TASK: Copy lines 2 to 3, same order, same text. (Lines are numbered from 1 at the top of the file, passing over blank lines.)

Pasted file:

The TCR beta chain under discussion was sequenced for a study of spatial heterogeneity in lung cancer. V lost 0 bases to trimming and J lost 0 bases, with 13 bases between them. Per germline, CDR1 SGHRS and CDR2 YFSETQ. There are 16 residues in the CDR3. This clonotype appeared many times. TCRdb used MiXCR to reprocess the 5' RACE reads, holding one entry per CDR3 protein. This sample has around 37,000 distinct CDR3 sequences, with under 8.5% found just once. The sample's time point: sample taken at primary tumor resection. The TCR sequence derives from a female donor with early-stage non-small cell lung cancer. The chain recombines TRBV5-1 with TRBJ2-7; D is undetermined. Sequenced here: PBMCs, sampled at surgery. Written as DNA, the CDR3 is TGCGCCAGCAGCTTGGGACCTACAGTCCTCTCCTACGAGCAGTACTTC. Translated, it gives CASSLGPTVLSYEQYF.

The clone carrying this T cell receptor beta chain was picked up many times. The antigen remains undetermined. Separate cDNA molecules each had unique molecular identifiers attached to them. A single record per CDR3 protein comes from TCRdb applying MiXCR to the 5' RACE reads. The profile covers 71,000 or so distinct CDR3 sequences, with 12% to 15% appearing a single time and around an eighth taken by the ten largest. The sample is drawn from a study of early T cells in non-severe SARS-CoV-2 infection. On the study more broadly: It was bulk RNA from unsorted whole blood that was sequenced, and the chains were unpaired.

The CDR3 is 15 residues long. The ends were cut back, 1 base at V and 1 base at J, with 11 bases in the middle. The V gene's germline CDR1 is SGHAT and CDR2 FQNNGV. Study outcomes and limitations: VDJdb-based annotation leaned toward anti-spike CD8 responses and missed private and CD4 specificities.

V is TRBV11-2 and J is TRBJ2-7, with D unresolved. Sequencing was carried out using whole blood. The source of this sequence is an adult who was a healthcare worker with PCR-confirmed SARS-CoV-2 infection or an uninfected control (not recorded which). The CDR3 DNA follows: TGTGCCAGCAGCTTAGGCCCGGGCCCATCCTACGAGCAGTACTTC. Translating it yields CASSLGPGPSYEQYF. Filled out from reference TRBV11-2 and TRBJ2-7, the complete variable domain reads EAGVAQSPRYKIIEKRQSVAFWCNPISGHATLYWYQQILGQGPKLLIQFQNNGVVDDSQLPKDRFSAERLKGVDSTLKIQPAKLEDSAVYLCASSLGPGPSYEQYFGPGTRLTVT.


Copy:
The clone carrying this T cell receptor beta chain was picked up many times. The antigen remains undetermined. Separate cDNA molecules each had unique molecular identifiers attached to them. A single record per CDR3 protein comes from TCRdb applying MiXCR to the 5' RACE reads. The profile covers 71,000 or so distinct CDR3 sequences, with 12% to 15% appearing a single time and around an eighth taken by the ten largest. The sample is drawn from a study of early T cells in non-severe SARS-CoV-2 infection. On the study more broadly: It was bulk RNA from unsorted whole blood that was sequenced, and the chains were unpaired.

The CDR3 is 15 residues long. The ends were cut back, 1 base at V and 1 base at J, with 11 bases in the middle. The V gene's germline CDR1 is SGHAT and CDR2 FQNNGV. Study outcomes and limitations: VDJdb-based annotation leaned toward anti-spike CD8 responses and missed private and CD4 specificities.